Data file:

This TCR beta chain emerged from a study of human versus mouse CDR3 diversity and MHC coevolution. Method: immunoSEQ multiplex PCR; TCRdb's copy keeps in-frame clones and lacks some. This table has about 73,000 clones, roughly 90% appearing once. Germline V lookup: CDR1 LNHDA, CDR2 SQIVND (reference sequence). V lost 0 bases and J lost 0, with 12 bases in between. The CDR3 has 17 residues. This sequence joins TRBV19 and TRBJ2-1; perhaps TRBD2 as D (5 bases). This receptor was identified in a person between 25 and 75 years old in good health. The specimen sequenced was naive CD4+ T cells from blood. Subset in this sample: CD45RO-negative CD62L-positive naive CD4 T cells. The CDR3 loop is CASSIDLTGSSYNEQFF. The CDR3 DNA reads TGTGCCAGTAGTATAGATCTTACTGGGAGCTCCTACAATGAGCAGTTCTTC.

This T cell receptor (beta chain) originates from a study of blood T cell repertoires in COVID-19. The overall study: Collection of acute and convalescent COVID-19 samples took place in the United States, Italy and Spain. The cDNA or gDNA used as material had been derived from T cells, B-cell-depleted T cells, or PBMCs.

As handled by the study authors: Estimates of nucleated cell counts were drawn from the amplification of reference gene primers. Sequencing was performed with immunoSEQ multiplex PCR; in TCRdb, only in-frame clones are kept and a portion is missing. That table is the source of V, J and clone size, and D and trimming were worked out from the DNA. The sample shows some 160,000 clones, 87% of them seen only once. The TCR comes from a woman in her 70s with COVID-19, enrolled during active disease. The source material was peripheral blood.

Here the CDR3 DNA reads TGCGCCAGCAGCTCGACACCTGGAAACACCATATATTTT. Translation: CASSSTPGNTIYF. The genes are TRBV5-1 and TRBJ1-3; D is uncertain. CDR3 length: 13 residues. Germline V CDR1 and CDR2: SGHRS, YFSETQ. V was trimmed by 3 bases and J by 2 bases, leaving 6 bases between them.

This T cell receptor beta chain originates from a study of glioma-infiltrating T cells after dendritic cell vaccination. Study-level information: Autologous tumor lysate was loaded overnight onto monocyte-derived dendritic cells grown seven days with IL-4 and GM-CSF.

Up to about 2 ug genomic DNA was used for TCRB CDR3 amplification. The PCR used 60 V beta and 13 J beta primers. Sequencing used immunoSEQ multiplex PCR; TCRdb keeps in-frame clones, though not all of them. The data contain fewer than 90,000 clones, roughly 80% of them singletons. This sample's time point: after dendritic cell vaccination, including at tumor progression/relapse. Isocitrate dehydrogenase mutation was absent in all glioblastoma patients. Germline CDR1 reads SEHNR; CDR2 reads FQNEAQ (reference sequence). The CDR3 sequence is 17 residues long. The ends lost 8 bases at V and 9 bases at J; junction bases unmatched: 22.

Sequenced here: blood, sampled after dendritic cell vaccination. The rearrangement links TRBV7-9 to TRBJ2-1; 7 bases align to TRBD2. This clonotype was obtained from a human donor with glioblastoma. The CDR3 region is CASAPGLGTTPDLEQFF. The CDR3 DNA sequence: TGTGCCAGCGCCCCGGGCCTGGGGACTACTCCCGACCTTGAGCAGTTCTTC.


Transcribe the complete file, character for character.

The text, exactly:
This TCR beta chain emerged from a study of human versus mouse CDR3 diversity and MHC coevolution. Method: immunoSEQ multiplex PCR; TCRdb's copy keeps in-frame clones and lacks some. This table has about 73,000 clones, roughly 90% appearing once. Germline V lookup: CDR1 LNHDA, CDR2 SQIVND (reference sequence). V lost 0 bases and J lost 0, with 12 bases in between. The CDR3 has 17 residues. This sequence joins TRBV19 and TRBJ2-1; perhaps TRBD2 as D (5 bases). This receptor was identified in a person between 25 and 75 years old in good health. The specimen sequenced was naive CD4+ T cells from blood. Subset in this sample: CD45RO-negative CD62L-positive naive CD4 T cells. The CDR3 loop is CASSIDLTGSSYNEQFF. The CDR3 DNA reads TGTGCCAGTAGTATAGATCTTACTGGGAGCTCCTACAATGAGCAGTTCTTC.

This T cell receptor (beta chain) originates from a study of blood T cell repertoires in COVID-19. The overall study: Collection of acute and convalescent COVID-19 samples took place in the United States, Italy and Spain. The cDNA or gDNA used as material had been derived from T cells, B-cell-depleted T cells, or PBMCs.

As handled by the study authors: Estimates of nucleated cell counts were drawn from the amplification of reference gene primers. Sequencing was performed with immunoSEQ multiplex PCR; in TCRdb, only in-frame clones are kept and a portion is missing. That table is the source of V, J and clone size, and D and trimming were worked out from the DNA. The sample shows some 160,000 clones, 87% of them seen only once. The TCR comes from a woman in her 70s with COVID-19, enrolled during active disease. The source material was peripheral blood.

Here the CDR3 DNA reads TGCGCCAGCAGCTCGACACCTGGAAACACCATATATTTT. Translation: CASSSTPGNTIYF. The genes are TRBV5-1 and TRBJ1-3; D is uncertain. CDR3 length: 13 residues. Germline V CDR1 and CDR2: SGHRS, YFSETQ. V was trimmed by 3 bases and J by 2 bases, leaving 6 bases between them.

This T cell receptor beta chain originates from a study of glioma-infiltrating T cells after dendritic cell vaccination. Study-level information: Autologous tumor lysate was loaded overnight onto monocyte-derived dendritic cells grown seven days with IL-4 and GM-CSF.

Up to about 2 ug genomic DNA was used for TCRB CDR3 amplification. The PCR used 60 V beta and 13 J beta primers. Sequencing used immunoSEQ multiplex PCR; TCRdb keeps in-frame clones, though not all of them. The data contain fewer than 90,000 clones, roughly 80% of them singletons. This sample's time point: after dendritic cell vaccination, including at tumor progression/relapse. Isocitrate dehydrogenase mutation was absent in all glioblastoma patients. Germline CDR1 reads SEHNR; CDR2 reads FQNEAQ (reference sequence). The CDR3 sequence is 17 residues long. The ends lost 8 bases at V and 9 bases at J; junction bases unmatched: 22.

Sequenced here: blood, sampled after dendritic cell vaccination. The rearrangement links TRBV7-9 to TRBJ2-1; 7 bases align to TRBD2. This clonotype was obtained from a human donor with glioblastoma. The CDR3 region is CASAPGLGTTPDLEQFF. The CDR3 DNA sequence: TGTGCCAGCGCCCCGGGCCTGGGGACTACTCCCGACCTTGAGCAGTTCTTC.